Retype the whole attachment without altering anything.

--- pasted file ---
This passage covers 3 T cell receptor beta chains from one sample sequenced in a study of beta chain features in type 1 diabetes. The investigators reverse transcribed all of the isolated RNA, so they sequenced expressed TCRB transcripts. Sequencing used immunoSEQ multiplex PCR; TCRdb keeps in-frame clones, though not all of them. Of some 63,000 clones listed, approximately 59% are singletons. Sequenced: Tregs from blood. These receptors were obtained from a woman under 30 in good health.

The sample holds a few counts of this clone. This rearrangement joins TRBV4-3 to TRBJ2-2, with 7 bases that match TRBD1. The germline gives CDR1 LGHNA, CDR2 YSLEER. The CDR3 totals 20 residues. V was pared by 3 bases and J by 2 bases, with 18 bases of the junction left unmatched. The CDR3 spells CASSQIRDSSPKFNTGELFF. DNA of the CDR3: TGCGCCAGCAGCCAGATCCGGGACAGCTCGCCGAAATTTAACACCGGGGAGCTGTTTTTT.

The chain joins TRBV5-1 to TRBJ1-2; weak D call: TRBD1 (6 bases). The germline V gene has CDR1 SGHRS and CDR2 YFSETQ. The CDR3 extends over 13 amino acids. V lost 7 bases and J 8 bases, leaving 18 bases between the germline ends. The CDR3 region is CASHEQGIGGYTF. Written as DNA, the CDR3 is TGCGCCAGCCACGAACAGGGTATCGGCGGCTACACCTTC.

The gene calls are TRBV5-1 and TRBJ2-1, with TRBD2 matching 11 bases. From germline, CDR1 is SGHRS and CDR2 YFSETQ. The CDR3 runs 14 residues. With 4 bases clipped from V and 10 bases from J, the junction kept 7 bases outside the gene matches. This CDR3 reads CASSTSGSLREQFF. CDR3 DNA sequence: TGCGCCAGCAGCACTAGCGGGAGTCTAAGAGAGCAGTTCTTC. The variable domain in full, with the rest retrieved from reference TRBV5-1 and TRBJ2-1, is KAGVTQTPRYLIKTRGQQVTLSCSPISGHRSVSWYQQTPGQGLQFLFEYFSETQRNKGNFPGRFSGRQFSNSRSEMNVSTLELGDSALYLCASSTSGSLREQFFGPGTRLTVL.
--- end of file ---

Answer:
This passage covers 3 T cell receptor beta chains from one sample sequenced in a study of beta chain features in type 1 diabetes. The investigators reverse transcribed all of the isolated RNA, so they sequenced expressed TCRB transcripts. Sequencing used immunoSEQ multiplex PCR; TCRdb keeps in-frame clones, though not all of them. Of some 63,000 clones listed, approximately 59% are singletons. Sequenced: Tregs from blood. These receptors were obtained from a woman under 30 in good health.

The sample holds a few counts of this clone. This rearrangement joins TRBV4-3 to TRBJ2-2, with 7 bases that match TRBD1. The germline gives CDR1 LGHNA, CDR2 YSLEER. The CDR3 totals 20 residues. V was pared by 3 bases and J by 2 bases, with 18 bases of the junction left unmatched. The CDR3 spells CASSQIRDSSPKFNTGELFF. DNA of the CDR3: TGCGCCAGCAGCCAGATCCGGGACAGCTCGCCGAAATTTAACACCGGGGAGCTGTTTTTT.

The chain joins TRBV5-1 to TRBJ1-2; weak D call: TRBD1 (6 bases). The germline V gene has CDR1 SGHRS and CDR2 YFSETQ. The CDR3 extends over 13 amino acids. V lost 7 bases and J 8 bases, leaving 18 bases between the germline ends. The CDR3 region is CASHEQGIGGYTF. Written as DNA, the CDR3 is TGCGCCAGCCACGAACAGGGTATCGGCGGCTACACCTTC.

The gene calls are TRBV5-1 and TRBJ2-1, with TRBD2 matching 11 bases. From germline, CDR1 is SGHRS and CDR2 YFSETQ. The CDR3 runs 14 residues. With 4 bases clipped from V and 10 bases from J, the junction kept 7 bases outside the gene matches. This CDR3 reads CASSTSGSLREQFF. CDR3 DNA sequence: TGCGCCAGCAGCACTAGCGGGAGTCTAAGAGAGCAGTTCTTC. The variable domain in full, with the rest retrieved from reference TRBV5-1 and TRBJ2-1, is KAGVTQTPRYLIKTRGQQVTLSCSPISGHRSVSWYQQTPGQGLQFLFEYFSETQRNKGNFPGRFSGRQFSNSRSEMNVSTLELGDSALYLCASSTSGSLREQFFGPGTRLTVL.